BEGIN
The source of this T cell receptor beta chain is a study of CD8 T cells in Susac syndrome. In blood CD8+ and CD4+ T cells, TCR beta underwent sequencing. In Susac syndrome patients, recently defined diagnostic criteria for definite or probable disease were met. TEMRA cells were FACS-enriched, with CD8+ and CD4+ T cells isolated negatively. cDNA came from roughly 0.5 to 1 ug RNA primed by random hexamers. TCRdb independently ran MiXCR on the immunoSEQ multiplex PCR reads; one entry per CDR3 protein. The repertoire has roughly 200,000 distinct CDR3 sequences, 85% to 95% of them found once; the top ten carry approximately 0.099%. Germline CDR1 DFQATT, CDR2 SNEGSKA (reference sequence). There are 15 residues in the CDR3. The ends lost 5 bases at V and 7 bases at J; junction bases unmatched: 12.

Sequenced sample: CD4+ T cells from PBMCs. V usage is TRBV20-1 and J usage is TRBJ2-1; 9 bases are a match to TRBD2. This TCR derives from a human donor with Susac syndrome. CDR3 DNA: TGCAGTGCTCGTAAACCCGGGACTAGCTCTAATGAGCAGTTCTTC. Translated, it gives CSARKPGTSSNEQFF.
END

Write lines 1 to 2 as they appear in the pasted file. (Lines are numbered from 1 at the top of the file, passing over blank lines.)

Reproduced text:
The source of this T cell receptor beta chain is a study of CD8 T cells in Susac syndrome. In blood CD8+ and CD4+ T cells, TCR beta underwent sequencing. In Susac syndrome patients, recently defined diagnostic criteria for definite or probable disease were met. TEMRA cells were FACS-enriched, with CD8+ and CD4+ T cells isolated negatively. cDNA came from roughly 0.5 to 1 ug RNA primed by random hexamers. TCRdb independently ran MiXCR on the immunoSEQ multiplex PCR reads; one entry per CDR3 protein. The repertoire has roughly 200,000 distinct CDR3 sequences, 85% to 95% of them found once; the top ten carry approximately 0.099%. Germline CDR1 DFQATT, CDR2 SNEGSKA (reference sequence). There are 15 residues in the CDR3. The ends lost 5 bases at V and 7 bases at J; junction bases unmatched: 12.

Sequenced sample: CD4+ T cells from PBMCs. V usage is TRBV20-1 and J usage is TRBJ2-1; 9 bases are a match to TRBD2. This TCR derives from a human donor with Susac syndrome. CDR3 DNA: TGCAGTGCTCGTAAACCCGGGACTAGCTCTAATGAGCAGTTCTTC. Translated, it gives CSARKPGTSSNEQFF.